"I can be an excellent manager, but if I work in the wrong sector of the economy, I won't succeed. Let's take global grain trading as an example. It has a low margin. One can trade in grain without generating a good profit. Competition is high, and the structure of this sector does not allow making good money. This means that we had to understand the crop production sector and its future. Another aspect is how to find your market niche. I look at the development of crop production in the following way. After the collapse of the Soviet Union, kolkhozes (collective farms) suffered for two reasons. First, they lost their supply chain, their access to resources. Moscow, Kiev, and the State Plan used to supply collective farms with everything which was necessary, and they took grain after harvest. That stopped over night. Second, farms lost access to capital. Investors are ready to invest money into a profitable business, and crop production is a profitable business in principle. However, collective farms could not attract capital for certain reasons. If an investor provides equity, he requires a governance structure which collective farms did not have. The alternative to equity is an investment in the form of debt. However, in this case the main obstacle was the collateral, not the interest rate. There are three types of collateral in crop production. The first type is land, but in Ukraine the moratorium on selling farmland did not allow pledging land. The second type is the future crop. However, there was no legislation at this time, and agrarian receipts are being used only now. The third type is real estate. But if a farmer wants to have one thousand hectares financed by a bank, he must pledge real estate worth half a million dollars, and the number of people able to do that was very limited. That was the time when agriholdings developed, because they made up for all these deficiencies."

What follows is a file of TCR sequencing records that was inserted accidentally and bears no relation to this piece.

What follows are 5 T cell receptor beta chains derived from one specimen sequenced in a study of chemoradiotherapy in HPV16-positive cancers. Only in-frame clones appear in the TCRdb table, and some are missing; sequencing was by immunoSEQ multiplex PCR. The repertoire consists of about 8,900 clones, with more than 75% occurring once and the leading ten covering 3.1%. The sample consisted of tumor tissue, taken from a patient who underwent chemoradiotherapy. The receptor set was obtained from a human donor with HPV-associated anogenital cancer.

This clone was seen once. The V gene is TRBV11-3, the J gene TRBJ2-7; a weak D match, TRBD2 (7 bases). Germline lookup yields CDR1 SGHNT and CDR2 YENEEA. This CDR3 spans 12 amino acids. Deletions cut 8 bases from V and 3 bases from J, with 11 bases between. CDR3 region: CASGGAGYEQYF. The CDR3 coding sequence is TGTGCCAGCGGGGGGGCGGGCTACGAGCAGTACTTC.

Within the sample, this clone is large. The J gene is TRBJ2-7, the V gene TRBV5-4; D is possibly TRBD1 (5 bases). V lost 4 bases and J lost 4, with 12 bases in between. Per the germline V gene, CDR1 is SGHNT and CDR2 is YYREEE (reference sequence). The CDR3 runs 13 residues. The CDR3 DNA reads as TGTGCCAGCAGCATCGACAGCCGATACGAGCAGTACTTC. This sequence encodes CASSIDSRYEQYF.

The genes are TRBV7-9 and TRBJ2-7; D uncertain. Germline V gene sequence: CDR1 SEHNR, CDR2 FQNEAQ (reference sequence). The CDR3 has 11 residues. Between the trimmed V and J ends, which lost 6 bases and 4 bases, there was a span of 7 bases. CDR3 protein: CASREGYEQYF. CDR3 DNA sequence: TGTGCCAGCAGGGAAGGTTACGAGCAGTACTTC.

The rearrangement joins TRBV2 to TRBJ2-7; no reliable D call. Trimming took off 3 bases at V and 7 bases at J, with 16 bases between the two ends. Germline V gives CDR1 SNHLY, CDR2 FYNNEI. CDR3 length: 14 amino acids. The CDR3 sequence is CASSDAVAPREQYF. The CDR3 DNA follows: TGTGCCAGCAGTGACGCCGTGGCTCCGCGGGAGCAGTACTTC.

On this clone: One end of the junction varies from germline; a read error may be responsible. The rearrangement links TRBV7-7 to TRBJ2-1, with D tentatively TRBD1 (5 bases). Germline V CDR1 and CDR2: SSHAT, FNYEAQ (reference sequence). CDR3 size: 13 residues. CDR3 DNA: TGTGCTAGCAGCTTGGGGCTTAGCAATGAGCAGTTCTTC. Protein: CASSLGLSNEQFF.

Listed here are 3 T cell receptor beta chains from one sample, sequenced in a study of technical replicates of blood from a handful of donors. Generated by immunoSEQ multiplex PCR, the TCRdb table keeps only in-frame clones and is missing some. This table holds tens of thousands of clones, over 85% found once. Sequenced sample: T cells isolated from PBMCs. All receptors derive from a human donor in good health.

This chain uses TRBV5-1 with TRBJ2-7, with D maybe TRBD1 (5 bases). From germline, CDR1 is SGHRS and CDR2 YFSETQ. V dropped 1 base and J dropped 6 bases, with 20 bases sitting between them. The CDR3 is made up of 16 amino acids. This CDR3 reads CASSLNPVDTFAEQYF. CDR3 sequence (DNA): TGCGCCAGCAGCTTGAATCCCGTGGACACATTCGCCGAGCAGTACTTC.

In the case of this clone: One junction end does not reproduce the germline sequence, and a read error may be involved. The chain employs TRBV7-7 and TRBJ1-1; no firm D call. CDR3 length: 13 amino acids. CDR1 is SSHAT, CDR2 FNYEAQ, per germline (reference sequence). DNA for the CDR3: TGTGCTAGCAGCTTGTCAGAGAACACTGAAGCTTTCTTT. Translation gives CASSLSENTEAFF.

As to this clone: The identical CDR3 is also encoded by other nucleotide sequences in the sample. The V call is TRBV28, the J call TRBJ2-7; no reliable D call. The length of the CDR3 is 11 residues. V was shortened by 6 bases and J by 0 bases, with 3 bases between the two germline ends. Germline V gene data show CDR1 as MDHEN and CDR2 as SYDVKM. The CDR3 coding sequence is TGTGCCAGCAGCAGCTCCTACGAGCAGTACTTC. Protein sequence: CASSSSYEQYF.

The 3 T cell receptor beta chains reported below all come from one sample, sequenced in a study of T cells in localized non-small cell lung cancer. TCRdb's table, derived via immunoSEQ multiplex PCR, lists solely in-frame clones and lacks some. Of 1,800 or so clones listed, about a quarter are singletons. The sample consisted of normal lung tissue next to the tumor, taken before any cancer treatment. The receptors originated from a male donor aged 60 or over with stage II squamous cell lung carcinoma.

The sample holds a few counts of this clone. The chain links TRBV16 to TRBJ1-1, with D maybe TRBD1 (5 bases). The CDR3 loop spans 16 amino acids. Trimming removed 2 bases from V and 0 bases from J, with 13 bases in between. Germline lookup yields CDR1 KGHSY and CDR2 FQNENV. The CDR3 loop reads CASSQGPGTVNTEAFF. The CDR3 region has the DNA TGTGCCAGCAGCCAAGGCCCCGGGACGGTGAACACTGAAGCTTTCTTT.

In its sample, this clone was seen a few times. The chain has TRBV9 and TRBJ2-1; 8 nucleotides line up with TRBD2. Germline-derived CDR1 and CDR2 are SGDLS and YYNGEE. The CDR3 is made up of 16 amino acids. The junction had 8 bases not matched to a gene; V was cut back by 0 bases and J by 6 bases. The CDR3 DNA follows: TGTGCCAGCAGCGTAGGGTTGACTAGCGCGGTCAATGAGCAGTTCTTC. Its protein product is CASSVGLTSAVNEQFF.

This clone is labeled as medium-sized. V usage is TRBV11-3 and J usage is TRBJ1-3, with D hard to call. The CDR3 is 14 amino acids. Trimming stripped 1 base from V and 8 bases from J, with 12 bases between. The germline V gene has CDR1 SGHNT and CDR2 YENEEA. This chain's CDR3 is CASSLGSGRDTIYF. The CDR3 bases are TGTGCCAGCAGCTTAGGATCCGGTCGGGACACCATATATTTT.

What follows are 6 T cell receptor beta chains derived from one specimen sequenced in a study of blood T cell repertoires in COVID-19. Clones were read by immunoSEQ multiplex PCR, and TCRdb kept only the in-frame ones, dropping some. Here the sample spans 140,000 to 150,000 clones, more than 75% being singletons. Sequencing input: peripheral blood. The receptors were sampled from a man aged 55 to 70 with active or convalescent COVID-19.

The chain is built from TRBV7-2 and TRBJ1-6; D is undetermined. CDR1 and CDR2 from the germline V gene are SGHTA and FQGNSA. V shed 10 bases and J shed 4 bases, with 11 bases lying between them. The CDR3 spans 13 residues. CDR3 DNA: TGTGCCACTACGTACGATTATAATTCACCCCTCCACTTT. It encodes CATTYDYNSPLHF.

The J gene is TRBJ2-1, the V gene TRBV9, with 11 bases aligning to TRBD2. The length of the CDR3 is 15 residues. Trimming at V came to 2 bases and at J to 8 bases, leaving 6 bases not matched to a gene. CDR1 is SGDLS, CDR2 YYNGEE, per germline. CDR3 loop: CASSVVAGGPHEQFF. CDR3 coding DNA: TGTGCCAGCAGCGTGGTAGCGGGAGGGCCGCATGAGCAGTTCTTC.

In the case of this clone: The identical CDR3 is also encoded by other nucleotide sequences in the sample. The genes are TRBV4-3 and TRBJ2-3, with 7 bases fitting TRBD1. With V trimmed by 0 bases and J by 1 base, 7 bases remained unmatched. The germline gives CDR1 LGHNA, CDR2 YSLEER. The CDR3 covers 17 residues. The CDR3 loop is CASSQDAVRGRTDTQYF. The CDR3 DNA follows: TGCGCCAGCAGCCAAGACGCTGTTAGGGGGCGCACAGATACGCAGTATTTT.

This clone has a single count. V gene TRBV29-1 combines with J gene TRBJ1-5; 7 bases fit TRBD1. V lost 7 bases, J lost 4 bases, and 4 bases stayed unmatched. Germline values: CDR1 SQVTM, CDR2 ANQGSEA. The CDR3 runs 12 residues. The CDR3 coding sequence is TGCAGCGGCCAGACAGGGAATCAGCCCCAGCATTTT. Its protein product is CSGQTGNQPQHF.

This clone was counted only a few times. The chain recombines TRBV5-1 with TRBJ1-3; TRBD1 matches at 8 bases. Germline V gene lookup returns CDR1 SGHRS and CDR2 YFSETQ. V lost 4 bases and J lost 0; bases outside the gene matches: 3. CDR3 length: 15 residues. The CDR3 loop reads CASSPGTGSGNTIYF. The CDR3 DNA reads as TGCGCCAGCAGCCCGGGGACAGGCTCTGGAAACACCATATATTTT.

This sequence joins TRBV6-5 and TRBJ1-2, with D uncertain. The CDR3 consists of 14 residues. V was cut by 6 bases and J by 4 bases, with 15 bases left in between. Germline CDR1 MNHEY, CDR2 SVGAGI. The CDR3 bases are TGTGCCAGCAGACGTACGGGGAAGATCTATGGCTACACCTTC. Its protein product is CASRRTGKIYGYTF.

"Don't you think that troubles faced by collective farms existed because they were not independent economically? They were pure production units which did not care about markets, did not have any sales departments and supply infrastructures. At the same time, agriholdings are true commercial entities."
"Look at farmers in America. Their farms average 200 hectares. They neither have a sales nor a procurement department, but they operate well. There are cooperatives, there is a supply chain."
How the Result Is Calculated
"Farming is an almost perfect model for Ukraine, if the owner of the farm manages the operations and makes all decisions himself. He does not have any bureaucracy and is given economic freedom. He can sell grain to anybody he wants. Or he decides not to sell his grain at all."